into or absorbing currency from the economy, thereby affecting the
corresponding interest rate-related futures. Some examples of these
futures include 30-year bond, S&P 500 index, NASDAQ index, gold,
copper, Euro, and Yen. As you can see, you could then have subcategories
such as precious metals, foreign currencies, etc.
These include commodities such as oil, natural gas, and their byproducts.
The oil futures can for example be affected by OPEC's (the
Organization of the Petroleum Exporting Countries) decisions to
increase or decrease oil production levels. Some examples of these
futures include home heating oil, natural gas, and gasoline.
This category, which is sometimes referred to as Agri, deals with
products harvested from earth. As you might have determined, natural
events play an important role in the supply/demand equation of this
category. Grains, fruits, meats, and dairies and their by-products are all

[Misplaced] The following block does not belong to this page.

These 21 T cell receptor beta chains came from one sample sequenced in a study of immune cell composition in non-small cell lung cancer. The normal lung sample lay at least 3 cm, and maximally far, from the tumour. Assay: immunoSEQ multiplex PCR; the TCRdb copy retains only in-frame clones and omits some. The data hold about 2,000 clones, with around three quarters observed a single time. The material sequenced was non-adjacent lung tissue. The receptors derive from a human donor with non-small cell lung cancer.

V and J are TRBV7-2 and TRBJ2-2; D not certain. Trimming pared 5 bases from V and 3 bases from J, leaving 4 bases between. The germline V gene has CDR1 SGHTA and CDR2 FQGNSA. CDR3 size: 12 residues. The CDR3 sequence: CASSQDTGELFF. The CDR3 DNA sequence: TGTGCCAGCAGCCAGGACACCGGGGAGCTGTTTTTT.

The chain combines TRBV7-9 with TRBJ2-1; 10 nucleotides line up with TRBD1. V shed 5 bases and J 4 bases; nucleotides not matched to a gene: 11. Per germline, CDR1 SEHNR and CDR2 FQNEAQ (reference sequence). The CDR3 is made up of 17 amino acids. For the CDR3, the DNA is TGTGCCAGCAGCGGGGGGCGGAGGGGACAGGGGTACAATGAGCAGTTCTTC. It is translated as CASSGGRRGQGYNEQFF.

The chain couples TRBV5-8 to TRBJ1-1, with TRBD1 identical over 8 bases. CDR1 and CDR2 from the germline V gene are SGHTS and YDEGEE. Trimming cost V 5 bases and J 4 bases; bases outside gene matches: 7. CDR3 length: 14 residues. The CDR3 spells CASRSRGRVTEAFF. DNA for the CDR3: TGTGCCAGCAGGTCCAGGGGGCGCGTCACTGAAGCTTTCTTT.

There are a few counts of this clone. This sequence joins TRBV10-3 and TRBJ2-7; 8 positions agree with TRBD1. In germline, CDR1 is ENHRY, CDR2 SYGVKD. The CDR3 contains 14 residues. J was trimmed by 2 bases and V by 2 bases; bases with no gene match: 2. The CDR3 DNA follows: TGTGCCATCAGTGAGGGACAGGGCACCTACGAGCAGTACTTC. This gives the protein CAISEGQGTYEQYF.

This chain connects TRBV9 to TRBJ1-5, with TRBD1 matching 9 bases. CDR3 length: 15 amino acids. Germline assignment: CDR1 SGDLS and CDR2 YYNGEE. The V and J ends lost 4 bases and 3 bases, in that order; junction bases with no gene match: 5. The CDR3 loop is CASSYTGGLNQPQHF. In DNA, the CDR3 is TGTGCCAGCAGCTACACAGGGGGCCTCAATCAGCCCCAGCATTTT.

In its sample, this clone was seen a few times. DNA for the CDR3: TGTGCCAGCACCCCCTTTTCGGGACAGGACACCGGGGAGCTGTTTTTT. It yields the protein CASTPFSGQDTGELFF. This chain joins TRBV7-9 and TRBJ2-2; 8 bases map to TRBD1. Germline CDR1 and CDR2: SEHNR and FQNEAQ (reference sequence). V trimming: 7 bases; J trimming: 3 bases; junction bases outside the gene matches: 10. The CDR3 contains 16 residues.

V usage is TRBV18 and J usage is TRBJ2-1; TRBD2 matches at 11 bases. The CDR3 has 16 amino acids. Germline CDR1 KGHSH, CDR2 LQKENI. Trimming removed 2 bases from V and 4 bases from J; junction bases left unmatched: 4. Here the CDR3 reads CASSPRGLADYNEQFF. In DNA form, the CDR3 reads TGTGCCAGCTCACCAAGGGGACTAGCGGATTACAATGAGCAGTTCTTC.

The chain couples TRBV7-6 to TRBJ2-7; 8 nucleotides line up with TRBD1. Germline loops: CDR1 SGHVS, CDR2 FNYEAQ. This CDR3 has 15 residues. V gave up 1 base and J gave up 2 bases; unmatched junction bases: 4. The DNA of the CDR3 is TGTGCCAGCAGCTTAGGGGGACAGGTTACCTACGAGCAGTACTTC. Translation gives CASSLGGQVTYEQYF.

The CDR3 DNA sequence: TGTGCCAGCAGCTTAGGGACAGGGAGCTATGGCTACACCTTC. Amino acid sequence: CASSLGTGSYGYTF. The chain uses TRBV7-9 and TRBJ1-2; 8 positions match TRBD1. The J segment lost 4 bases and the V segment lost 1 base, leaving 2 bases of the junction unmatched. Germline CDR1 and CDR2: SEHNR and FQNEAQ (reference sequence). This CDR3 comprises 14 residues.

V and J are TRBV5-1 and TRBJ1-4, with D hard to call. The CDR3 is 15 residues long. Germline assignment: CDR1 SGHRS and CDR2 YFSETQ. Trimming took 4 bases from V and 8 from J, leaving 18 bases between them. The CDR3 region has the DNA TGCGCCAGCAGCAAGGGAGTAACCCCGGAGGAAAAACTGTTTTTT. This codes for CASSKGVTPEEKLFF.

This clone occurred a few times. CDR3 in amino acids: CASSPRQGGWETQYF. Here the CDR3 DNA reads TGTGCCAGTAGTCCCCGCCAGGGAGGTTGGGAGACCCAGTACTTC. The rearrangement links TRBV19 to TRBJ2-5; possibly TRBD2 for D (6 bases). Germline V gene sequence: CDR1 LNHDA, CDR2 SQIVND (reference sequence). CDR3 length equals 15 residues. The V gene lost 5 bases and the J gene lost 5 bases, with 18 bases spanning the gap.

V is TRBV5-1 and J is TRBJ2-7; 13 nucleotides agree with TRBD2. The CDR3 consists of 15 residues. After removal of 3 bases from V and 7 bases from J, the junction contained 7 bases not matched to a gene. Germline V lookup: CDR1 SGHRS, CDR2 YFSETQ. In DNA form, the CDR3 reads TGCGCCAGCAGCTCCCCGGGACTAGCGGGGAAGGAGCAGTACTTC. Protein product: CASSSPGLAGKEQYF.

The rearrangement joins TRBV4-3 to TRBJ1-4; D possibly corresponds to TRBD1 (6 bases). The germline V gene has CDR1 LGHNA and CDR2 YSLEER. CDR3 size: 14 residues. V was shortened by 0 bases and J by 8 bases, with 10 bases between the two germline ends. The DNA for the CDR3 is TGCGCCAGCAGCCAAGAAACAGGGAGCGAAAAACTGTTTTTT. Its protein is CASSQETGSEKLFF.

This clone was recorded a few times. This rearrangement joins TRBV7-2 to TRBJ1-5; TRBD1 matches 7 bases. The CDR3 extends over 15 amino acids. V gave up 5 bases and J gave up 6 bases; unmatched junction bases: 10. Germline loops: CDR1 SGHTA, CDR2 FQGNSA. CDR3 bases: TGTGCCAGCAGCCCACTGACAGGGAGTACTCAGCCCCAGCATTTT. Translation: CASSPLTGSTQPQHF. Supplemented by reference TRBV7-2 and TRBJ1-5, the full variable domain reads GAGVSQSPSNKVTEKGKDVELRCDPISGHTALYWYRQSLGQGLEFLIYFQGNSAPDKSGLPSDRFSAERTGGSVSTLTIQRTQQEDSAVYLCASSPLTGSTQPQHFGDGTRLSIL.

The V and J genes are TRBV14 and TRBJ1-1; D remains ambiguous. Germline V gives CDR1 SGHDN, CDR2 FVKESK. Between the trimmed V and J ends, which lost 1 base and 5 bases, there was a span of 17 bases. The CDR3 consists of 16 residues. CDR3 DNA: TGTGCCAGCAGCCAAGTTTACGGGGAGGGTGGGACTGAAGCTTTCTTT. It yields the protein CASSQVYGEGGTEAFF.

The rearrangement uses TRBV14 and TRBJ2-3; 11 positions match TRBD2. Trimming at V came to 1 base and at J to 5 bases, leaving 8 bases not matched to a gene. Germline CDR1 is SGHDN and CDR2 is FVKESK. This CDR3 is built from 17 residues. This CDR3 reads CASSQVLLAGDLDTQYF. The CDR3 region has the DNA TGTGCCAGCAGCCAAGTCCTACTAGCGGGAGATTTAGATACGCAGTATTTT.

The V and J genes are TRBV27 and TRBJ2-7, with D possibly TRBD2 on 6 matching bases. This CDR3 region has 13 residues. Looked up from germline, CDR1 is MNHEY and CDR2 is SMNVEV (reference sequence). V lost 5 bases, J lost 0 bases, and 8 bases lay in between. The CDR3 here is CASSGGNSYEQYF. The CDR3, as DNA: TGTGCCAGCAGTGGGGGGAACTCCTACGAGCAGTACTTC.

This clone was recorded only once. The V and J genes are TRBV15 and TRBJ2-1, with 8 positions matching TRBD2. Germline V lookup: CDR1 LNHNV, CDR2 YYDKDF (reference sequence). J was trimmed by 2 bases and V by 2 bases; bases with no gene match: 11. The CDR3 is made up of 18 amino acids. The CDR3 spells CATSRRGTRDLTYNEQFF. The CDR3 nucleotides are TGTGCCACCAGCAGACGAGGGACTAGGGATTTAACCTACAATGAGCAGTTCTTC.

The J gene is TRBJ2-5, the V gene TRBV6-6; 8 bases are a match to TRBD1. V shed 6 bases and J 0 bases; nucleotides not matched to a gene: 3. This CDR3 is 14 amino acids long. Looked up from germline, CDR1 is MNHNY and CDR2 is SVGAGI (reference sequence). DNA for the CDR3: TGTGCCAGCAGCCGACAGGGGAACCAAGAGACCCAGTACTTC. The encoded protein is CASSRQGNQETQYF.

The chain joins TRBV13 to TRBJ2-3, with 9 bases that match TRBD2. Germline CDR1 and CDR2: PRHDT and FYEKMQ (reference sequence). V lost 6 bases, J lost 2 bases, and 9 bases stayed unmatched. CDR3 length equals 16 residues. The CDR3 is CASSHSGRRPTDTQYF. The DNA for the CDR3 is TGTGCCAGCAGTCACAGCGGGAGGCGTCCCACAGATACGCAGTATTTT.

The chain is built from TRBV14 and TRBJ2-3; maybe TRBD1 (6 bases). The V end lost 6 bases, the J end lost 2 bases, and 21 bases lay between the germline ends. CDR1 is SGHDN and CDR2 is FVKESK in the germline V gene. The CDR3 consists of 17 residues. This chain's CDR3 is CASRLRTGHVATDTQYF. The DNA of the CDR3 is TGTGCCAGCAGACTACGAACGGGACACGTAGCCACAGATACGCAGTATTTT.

part of the Agri commodities. Some examples of these futures are
coffee, wheat, corn, cotton, orange juice, beef, and yes, the famous pork
bellies. (FYI, pork bellies are used to produce bacon.) Natural
phenomena as well as shifting demands have tremendous impact on
this sector. For example, hurricanes, earthquakes, or drought all
adversely affect the farming industry, which in turn puts pressure on
livestock feed,which in turn shrinks meat supplies driving up the future
prices of pork bellies.
Contract Market Data
We already learned the futures contracts come with inherent
specifications. These include the type of the underlying commodity,
quality, quantity, and delivery date, among others. Contracts also have
daily data associated with them as they get traded on various exchanges. …